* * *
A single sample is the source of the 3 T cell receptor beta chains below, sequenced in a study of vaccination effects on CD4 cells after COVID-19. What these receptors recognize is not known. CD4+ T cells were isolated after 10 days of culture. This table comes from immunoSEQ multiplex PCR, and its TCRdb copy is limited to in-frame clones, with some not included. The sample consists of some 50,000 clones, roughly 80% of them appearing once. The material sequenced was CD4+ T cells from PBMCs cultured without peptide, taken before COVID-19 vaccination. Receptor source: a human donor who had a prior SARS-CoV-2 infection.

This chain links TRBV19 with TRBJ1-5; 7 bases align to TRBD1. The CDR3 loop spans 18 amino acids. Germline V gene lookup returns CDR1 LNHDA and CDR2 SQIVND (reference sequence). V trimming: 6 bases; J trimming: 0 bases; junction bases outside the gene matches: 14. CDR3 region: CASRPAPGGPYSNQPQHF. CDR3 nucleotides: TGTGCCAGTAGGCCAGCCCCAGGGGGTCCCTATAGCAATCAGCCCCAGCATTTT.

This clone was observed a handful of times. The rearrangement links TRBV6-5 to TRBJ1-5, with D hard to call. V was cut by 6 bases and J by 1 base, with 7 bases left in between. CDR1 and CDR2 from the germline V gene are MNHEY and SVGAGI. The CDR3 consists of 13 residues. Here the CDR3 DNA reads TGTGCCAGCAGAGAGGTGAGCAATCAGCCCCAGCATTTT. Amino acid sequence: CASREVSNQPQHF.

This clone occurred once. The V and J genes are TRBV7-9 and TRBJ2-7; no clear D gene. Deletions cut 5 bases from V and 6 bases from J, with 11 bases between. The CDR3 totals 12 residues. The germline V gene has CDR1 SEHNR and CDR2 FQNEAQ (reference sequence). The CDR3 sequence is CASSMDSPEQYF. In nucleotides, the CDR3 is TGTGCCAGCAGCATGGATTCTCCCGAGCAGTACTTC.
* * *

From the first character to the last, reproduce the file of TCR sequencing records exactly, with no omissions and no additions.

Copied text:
A single sample is the source of the 3 T cell receptor beta chains below, sequenced in a study of vaccination effects on CD4 cells after COVID-19. What these receptors recognize is not known. CD4+ T cells were isolated after 10 days of culture. This table comes from immunoSEQ multiplex PCR, and its TCRdb copy is limited to in-frame clones, with some not included. The sample consists of some 50,000 clones, roughly 80% of them appearing once. The material sequenced was CD4+ T cells from PBMCs cultured without peptide, taken before COVID-19 vaccination. Receptor source: a human donor who had a prior SARS-CoV-2 infection.

This chain links TRBV19 with TRBJ1-5; 7 bases align to TRBD1. The CDR3 loop spans 18 amino acids. Germline V gene lookup returns CDR1 LNHDA and CDR2 SQIVND (reference sequence). V trimming: 6 bases; J trimming: 0 bases; junction bases outside the gene matches: 14. CDR3 region: CASRPAPGGPYSNQPQHF. CDR3 nucleotides: TGTGCCAGTAGGCCAGCCCCAGGGGGTCCCTATAGCAATCAGCCCCAGCATTTT.

This clone was observed a handful of times. The rearrangement links TRBV6-5 to TRBJ1-5, with D hard to call. V was cut by 6 bases and J by 1 base, with 7 bases left in between. CDR1 and CDR2 from the germline V gene are MNHEY and SVGAGI. The CDR3 consists of 13 residues. Here the CDR3 DNA reads TGTGCCAGCAGAGAGGTGAGCAATCAGCCCCAGCATTTT. Amino acid sequence: CASREVSNQPQHF.

This clone occurred once. The V and J genes are TRBV7-9 and TRBJ2-7; no clear D gene. Deletions cut 5 bases from V and 6 bases from J, with 11 bases between. The CDR3 totals 12 residues. The germline V gene has CDR1 SEHNR and CDR2 FQNEAQ (reference sequence). The CDR3 sequence is CASSMDSPEQYF. In nucleotides, the CDR3 is TGTGCCAGCAGCATGGATTCTCCCGAGCAGTACTTC.